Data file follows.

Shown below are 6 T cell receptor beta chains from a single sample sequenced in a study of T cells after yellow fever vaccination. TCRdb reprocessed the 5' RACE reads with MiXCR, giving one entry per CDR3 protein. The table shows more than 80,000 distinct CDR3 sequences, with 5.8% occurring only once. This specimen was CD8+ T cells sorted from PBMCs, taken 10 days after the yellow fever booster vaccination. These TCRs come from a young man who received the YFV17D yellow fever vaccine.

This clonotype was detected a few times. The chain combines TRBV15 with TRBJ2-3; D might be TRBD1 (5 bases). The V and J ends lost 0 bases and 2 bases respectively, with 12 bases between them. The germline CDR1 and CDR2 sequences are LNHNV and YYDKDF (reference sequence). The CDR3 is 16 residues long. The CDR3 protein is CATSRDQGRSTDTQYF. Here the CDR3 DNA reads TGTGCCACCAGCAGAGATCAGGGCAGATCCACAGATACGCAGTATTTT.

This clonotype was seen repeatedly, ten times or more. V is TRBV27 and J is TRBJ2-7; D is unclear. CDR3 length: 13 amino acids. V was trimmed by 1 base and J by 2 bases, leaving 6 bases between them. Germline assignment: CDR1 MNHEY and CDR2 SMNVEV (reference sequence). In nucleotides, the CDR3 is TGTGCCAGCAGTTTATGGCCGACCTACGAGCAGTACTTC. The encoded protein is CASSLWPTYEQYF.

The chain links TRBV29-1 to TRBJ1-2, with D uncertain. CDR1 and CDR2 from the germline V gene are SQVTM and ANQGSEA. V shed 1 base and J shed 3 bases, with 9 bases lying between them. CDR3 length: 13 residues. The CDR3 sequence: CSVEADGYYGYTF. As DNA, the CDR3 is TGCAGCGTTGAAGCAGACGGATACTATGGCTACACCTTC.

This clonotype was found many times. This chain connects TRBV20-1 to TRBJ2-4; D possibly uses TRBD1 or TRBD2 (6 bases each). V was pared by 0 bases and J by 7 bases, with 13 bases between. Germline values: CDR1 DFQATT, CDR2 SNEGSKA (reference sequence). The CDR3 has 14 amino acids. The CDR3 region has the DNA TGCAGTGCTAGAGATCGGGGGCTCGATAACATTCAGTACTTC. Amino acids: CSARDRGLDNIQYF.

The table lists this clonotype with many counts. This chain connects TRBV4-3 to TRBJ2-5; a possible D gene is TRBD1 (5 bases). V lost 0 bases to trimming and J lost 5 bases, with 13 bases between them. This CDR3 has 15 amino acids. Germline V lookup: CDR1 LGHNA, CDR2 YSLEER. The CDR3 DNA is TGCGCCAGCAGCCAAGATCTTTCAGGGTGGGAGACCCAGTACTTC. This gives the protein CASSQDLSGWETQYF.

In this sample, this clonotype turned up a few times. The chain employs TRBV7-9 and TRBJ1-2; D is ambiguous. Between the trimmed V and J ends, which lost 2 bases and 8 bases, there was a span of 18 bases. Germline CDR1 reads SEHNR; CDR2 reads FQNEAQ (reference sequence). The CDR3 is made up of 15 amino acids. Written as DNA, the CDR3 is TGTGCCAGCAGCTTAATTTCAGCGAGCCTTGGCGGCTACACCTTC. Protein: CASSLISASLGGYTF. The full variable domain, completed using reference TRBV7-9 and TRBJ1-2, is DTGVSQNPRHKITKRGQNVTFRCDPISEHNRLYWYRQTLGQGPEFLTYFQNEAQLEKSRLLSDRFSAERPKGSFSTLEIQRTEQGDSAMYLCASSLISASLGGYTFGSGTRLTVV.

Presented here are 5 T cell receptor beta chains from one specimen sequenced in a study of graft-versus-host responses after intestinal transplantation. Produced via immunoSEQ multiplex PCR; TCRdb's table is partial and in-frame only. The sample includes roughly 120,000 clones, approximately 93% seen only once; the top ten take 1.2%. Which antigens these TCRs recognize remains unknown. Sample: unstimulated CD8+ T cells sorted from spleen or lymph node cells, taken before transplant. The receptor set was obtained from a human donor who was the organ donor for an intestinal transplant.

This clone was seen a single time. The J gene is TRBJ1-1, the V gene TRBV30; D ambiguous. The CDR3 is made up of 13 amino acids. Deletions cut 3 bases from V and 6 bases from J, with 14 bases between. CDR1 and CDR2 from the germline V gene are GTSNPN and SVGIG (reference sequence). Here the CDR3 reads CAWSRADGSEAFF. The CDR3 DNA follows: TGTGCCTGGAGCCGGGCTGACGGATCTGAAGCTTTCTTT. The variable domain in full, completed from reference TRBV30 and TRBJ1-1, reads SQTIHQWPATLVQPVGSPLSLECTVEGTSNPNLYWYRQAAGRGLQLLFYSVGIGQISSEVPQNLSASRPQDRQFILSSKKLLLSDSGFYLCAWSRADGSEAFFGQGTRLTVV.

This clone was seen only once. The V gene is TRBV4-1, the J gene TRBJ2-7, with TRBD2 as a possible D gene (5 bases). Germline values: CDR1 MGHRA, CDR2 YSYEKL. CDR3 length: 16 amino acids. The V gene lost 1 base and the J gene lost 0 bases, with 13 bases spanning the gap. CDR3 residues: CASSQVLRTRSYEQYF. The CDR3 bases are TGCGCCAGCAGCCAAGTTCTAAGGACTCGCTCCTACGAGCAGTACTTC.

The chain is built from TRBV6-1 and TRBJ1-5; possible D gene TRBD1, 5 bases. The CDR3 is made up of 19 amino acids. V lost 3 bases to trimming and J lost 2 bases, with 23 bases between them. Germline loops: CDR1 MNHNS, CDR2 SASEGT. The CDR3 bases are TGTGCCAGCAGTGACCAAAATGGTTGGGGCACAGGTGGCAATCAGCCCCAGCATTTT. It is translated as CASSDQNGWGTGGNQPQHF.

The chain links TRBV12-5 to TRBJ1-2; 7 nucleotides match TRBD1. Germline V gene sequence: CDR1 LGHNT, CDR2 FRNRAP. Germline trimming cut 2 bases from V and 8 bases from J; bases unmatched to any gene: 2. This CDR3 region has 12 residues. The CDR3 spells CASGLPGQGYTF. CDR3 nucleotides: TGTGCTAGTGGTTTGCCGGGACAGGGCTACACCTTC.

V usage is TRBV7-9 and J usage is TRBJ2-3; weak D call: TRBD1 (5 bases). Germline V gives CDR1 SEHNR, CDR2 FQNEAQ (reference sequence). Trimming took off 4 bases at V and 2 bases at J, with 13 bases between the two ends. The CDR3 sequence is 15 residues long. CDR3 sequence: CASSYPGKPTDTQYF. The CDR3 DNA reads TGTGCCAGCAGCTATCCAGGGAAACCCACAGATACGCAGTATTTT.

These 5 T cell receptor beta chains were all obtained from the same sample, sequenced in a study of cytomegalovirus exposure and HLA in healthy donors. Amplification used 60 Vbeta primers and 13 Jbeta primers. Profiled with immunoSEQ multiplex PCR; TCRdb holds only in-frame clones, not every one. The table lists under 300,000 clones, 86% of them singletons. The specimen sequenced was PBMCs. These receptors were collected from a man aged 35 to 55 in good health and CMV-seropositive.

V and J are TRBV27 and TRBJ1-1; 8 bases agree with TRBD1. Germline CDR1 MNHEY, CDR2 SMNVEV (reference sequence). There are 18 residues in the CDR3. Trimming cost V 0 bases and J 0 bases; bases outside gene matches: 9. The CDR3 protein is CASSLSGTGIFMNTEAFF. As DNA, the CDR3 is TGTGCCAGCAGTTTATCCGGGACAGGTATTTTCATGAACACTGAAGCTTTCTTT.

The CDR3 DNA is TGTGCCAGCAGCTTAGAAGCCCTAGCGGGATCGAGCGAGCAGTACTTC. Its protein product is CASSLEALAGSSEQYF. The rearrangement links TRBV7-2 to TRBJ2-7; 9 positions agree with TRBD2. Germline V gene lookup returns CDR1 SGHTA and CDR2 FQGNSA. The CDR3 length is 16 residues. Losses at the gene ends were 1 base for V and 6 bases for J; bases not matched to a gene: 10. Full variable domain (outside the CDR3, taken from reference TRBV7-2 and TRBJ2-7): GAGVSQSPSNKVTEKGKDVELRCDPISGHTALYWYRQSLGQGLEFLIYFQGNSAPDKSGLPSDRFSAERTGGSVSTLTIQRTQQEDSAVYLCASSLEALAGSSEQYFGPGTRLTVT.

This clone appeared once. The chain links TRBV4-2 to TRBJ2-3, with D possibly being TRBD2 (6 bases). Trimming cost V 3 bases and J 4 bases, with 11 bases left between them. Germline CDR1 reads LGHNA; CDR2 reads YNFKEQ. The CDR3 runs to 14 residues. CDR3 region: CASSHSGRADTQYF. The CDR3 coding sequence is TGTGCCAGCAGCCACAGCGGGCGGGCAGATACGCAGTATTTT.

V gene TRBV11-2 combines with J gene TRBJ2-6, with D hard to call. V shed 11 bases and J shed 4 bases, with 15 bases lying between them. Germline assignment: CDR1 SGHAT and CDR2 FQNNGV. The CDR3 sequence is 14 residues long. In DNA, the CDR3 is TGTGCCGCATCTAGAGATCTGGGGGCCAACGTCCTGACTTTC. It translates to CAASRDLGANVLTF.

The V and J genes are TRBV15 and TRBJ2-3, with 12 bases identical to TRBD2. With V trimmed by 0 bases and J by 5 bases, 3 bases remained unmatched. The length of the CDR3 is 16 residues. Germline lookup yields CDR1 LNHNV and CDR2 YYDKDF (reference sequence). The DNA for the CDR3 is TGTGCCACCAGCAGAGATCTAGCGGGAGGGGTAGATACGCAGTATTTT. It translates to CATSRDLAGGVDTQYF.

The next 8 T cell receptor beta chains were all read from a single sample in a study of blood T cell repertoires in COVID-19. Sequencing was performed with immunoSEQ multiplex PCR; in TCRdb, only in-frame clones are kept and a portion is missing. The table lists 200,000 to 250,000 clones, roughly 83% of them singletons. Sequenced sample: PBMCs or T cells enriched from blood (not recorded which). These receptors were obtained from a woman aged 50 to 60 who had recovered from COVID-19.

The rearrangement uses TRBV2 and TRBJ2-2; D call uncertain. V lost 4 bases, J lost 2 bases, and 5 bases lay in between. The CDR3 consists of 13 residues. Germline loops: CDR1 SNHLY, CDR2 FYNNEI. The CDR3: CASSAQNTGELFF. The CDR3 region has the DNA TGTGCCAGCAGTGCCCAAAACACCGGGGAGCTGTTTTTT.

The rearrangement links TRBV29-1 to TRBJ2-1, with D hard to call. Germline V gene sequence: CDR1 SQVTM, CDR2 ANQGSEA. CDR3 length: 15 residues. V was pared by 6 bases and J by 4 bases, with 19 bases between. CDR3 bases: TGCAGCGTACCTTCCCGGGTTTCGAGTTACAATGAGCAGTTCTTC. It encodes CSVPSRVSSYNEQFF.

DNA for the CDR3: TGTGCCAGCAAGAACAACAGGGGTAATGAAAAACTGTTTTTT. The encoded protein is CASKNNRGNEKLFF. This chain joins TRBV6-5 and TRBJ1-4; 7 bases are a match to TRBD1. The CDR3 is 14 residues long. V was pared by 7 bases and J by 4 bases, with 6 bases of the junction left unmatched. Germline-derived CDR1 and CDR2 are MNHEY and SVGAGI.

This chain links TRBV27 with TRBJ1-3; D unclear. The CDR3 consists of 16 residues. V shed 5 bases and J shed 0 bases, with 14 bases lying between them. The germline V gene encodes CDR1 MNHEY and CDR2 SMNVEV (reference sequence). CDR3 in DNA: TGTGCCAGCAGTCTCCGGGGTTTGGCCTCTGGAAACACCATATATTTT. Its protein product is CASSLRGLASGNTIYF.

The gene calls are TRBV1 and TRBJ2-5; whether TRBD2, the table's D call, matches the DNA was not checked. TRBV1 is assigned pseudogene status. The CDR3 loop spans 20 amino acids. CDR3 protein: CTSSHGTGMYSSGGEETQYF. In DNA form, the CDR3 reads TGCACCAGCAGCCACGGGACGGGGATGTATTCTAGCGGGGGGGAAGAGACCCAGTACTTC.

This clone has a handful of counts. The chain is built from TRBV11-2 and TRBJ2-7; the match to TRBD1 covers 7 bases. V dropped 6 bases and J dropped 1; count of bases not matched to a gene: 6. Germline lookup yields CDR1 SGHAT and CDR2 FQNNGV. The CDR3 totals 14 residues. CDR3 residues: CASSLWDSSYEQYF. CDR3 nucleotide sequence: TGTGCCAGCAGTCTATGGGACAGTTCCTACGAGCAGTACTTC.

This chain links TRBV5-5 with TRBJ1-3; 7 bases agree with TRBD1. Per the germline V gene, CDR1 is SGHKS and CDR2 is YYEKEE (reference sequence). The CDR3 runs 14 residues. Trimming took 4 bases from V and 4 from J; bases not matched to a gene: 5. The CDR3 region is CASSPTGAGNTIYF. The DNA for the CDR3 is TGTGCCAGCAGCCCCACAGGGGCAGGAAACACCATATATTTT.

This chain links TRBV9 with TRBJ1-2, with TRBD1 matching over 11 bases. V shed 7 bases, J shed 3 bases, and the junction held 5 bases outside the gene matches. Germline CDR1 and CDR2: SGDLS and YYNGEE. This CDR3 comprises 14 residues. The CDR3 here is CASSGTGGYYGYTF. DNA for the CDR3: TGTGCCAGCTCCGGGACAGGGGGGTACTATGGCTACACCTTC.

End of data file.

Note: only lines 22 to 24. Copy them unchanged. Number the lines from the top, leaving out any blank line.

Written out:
The rearrangement links TRBV29-1 to TRBJ2-1, with D hard to call. Germline V gene sequence: CDR1 SQVTM, CDR2 ANQGSEA. CDR3 length: 15 residues. V was pared by 6 bases and J by 4 bases, with 19 bases between. CDR3 bases: TGCAGCGTACCTTCCCGGGTTTCGAGTTACAATGAGCAGTTCTTC. It encodes CSVPSRVSSYNEQFF.

DNA for the CDR3: TGTGCCAGCAAGAACAACAGGGGTAATGAAAAACTGTTTTTT. The encoded protein is CASKNNRGNEKLFF. This chain joins TRBV6-5 and TRBJ1-4; 7 bases are a match to TRBD1. The CDR3 is 14 residues long. V was pared by 7 bases and J by 4 bases, with 6 bases of the junction left unmatched. Germline-derived CDR1 and CDR2 are MNHEY and SVGAGI.

This chain links TRBV27 with TRBJ1-3; D unclear. The CDR3 consists of 16 residues. V shed 5 bases and J shed 0 bases, with 14 bases lying between them. The germline V gene encodes CDR1 MNHEY and CDR2 SMNVEV (reference sequence). CDR3 in DNA: TGTGCCAGCAGTCTCCGGGGTTTGGCCTCTGGAAACACCATATATTTT. Its protein product is CASSLRGLASGNTIYF.